# power consumption, SEER, etc.

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• posted on April 14, 2007, 10:22 pm
Bill I am not HVAC person however I am refrigeration mechanic or tech. whatever you wish to apply, if you think that you are puzzel by SEER formula let me gave you something ales to think about Must of us supose to know OHMS LAW at least I think so, lets take your problem for example at round off numbers Voltage is 220 your total Curent is 18. 18 x 220= 3960 watts according to formula 1 watt=3.412 Btus 3960 watts x 3.412= 13,511 Btus yet your AC is rated at 36,000 Btus your Ac puts out 22,489 Btus more then is taking in. So your AC is Apx 266% efficent. That is called energy saving! WOOooooo Hello I am not aducated am'I confused? hell yes and in my opinion person who came up with this formulas must have few beers or did it purposly so that must of us can not come out with proper answer do I need education yes but I would still say the person that came up with this system was stupid arrogant idiot. Dido

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• posted on April 15, 2007, 7:15 am

Not quite. That means that your AC uses 3960 watts (13511btu) to move 36000 Btu's from here to there. This gives you an EER of 36000/3960 of about 9.1. Or, you could say that for every watt of electricity is consumes, it moves 2.66 watts out of the conditioned space. That's not the same thing at 266% efficient. It does, however, mean that (if you had a heat pump) you could move at least 2.66 watts into the space for every watt of energy you consume. Recall, furnaces that burn fuel cannot provide more that 1 watt of heat per watt of energy consumed, i.e, their efficiency is < 1 (Say 80 or 90%.)
Lesson? It's often cheaper to move heat around than to create it.

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<%-name%>
• posted on April 15, 2007, 3:13 pm
wrote:

Mr. S. Johanson You are right and I understand what are you saying. what I am saying that formula at very beginning it was not design the way I see it as should have been as you stated for every watt of electricity is consumed it moves apx.2.66 watts out of conditioning space that you may say that you take volts wagon to move car carrier, or taking step up transformer 50 volt @ 2amp. to generate 100 volt and 1 amp. is not going to happen I am sorry but AC formulas that is in use to me do not compute. any time you are changing energy from one to another they are loses it doesn't matter how change or conversions take it's place, how efficient change is they are loses.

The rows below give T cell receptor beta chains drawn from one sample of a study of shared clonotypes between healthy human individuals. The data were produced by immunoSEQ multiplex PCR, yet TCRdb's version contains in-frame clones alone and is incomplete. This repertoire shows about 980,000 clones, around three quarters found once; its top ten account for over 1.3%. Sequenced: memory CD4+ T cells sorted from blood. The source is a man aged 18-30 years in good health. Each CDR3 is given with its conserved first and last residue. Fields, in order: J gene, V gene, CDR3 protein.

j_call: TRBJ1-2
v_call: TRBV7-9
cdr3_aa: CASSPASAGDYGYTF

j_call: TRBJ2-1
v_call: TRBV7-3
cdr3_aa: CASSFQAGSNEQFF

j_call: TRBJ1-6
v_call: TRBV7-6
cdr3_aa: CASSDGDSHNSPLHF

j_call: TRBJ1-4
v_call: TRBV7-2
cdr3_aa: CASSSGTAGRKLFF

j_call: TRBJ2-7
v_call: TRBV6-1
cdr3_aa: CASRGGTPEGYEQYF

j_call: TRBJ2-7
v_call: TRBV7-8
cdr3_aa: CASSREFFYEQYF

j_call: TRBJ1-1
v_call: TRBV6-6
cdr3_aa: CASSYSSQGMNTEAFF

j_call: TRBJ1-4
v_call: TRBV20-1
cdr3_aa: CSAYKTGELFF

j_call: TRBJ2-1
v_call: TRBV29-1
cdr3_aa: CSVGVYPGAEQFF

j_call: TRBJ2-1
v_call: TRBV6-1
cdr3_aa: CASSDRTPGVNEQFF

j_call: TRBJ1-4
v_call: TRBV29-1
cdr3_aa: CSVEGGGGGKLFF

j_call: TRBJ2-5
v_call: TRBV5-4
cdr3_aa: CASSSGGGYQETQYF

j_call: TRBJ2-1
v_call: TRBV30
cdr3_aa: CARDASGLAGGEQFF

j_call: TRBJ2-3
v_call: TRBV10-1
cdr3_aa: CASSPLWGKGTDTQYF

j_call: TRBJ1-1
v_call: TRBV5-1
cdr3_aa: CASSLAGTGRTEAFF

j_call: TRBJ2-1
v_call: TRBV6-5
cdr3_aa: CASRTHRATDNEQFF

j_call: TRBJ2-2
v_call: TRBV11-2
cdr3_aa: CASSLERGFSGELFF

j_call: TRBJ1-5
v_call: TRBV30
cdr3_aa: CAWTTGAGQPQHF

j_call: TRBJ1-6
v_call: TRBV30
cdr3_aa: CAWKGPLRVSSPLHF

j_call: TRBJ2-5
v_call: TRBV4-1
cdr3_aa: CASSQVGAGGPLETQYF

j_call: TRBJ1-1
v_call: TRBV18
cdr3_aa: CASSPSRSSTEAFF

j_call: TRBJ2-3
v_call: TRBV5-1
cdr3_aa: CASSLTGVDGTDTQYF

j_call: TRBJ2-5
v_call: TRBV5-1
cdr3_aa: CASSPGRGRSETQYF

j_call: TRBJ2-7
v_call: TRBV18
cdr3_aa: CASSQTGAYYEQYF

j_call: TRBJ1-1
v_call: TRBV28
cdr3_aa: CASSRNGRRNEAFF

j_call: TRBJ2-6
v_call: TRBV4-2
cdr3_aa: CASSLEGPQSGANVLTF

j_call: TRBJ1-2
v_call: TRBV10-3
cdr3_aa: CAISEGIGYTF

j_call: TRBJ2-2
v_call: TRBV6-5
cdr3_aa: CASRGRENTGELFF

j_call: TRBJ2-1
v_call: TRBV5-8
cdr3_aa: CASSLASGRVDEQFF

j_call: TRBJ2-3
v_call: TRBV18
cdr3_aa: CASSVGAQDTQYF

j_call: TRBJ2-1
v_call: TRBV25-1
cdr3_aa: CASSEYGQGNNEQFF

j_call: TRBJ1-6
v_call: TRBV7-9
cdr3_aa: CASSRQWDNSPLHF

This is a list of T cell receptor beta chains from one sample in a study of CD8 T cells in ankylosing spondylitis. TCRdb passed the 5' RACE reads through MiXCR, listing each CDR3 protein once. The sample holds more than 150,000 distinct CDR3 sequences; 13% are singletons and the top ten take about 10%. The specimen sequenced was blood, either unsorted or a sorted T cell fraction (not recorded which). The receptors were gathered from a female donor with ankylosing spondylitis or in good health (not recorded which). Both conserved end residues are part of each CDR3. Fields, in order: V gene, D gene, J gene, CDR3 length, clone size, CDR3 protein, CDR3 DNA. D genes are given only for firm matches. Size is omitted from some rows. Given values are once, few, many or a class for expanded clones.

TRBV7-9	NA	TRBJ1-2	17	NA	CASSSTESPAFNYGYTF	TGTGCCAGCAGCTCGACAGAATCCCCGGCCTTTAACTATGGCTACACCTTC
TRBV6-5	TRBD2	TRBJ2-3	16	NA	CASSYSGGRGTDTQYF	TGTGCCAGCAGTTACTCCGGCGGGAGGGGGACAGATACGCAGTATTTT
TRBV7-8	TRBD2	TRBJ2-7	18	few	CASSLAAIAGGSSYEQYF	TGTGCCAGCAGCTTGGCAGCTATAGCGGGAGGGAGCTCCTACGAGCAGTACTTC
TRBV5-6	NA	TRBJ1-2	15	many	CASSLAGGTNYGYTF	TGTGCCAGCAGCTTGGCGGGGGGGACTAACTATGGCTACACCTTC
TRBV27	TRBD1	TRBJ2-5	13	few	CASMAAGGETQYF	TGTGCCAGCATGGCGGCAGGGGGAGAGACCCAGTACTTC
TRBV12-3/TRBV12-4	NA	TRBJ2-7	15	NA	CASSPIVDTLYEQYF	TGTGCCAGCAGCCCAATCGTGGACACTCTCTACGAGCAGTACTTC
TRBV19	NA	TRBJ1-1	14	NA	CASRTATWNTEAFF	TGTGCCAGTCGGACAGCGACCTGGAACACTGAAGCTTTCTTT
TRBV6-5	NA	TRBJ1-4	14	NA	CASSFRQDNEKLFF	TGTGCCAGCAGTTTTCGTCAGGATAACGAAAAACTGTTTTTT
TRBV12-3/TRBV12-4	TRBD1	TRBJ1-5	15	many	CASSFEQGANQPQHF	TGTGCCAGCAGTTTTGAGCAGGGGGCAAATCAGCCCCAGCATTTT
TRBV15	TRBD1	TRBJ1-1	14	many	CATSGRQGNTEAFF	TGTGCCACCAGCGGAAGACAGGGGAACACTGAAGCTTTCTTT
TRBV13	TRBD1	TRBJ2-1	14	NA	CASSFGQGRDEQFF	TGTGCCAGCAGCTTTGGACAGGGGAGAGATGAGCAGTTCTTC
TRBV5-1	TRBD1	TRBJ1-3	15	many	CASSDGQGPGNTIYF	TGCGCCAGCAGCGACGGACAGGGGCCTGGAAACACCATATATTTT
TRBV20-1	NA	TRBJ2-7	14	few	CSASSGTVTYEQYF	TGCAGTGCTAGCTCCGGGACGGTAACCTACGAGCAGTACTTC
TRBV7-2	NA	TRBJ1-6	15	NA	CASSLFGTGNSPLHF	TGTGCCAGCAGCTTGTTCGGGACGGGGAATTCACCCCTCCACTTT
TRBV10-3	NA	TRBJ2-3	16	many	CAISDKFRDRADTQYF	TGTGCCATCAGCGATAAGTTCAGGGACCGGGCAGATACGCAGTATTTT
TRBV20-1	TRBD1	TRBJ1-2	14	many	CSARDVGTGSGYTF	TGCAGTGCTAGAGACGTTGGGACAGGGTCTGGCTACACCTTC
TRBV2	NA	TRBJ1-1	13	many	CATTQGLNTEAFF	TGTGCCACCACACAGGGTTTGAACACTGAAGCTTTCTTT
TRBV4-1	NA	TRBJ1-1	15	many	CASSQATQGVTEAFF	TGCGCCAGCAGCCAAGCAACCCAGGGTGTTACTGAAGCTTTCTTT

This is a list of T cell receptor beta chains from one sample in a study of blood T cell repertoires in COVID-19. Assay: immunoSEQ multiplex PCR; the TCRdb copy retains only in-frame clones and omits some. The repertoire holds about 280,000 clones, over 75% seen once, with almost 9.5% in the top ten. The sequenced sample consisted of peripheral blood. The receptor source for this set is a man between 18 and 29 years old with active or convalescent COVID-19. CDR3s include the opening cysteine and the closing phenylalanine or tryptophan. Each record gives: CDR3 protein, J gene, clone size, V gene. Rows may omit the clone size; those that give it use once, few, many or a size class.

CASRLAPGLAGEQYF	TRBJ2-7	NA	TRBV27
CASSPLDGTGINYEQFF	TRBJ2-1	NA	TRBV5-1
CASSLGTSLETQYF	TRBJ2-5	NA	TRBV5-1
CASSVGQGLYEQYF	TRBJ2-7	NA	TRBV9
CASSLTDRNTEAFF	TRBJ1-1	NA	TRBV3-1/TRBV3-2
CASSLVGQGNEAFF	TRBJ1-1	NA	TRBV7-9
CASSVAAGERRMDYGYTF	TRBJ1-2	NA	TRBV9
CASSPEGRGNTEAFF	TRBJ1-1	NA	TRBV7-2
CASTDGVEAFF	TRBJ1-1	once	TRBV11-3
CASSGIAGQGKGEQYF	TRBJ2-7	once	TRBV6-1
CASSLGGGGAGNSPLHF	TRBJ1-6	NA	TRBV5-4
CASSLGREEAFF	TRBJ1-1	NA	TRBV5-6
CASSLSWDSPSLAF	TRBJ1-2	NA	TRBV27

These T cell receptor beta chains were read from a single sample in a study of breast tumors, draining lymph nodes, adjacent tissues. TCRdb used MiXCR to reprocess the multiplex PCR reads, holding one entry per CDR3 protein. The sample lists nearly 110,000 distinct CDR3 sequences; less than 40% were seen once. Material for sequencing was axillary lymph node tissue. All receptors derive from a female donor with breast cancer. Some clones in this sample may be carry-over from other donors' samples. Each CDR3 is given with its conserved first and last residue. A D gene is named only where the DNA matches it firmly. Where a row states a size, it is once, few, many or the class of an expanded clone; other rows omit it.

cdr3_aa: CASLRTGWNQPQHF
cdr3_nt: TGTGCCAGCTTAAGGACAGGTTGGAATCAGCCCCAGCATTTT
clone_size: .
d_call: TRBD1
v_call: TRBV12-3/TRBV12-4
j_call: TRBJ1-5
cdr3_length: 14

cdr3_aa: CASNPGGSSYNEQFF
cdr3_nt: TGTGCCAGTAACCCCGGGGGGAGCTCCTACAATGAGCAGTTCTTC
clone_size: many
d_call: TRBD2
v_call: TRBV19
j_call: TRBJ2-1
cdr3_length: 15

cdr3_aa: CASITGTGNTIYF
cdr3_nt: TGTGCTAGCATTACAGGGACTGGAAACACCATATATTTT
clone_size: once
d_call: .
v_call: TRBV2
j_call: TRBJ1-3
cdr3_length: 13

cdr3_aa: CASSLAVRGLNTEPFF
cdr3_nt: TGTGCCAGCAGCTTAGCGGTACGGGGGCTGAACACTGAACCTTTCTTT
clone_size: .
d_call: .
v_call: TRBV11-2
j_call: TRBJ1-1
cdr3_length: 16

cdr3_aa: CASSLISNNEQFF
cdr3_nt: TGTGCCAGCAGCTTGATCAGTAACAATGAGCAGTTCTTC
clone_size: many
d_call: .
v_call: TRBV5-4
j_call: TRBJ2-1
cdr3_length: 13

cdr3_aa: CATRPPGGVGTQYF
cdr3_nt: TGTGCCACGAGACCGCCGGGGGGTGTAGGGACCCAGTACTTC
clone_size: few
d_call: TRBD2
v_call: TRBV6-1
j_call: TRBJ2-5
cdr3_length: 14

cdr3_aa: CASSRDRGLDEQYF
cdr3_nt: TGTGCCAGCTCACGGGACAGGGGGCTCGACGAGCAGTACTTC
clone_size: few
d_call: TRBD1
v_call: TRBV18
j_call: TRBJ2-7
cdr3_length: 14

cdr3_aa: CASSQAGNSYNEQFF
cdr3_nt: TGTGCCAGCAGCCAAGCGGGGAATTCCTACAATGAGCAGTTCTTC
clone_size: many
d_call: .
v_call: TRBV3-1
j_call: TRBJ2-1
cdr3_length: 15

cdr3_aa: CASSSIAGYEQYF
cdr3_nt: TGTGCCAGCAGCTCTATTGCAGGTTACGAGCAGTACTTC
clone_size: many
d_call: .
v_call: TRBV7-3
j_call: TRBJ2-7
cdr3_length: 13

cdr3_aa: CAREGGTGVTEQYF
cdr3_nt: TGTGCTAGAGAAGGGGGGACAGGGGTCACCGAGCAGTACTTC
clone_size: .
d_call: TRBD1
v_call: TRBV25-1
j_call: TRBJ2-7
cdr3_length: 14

My point is that our predecessors have screwed up.

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<%-name%>
• posted on April 17, 2007, 4:53 am

Well, think about it this way. Your air conditioner is doing work by moving stuff from here to there. Don't worry about the stuff, for the moment. Now, how efficiently can it do that? Certainly, less that 100%, as no machine can do work 100% efficiently. How inefficient is it? An ideal air conditioner would have a Coefficient of Performance of about 8 or 9, depending on the precise conditions. This is known as the Carnot efficiency, and is the very best you can do, with a perfectly efficient machine. (This is calculated by Tevap/(Tcond - Tevap) where T's are in Kelvin)
So, your air conditioner, with a COP of 2.66, is actually about 2.66/8 = 33% efficient. Not that great.
I don't quite understand your point with the volts wagon and the car carrier.

Note, that your AC doesn't "put out" BTUs, it simply moves them from one place to another. Carnot says that to move the 36,000 BTUs to the outside will require about 4500 Btus of energy input. Yours is actually using 13,511.
Let's look at it from another perspective. How much energy does it take to move a container with 2.6 gallons of gas up a hill? (Depends, of course, on a lot of factors.) Let's say it takes 1 gallon. Would you say that because I put 1 gallon into the truck, and ended up at the top of the hill with the 2.6 gallons that my truck is 266% efficient? Certainly not! Yet, this is essentially what you are doing if you say that an air conditioner is 266% efficient because it can move 2.66 Btus for every Btu's worth of electricity.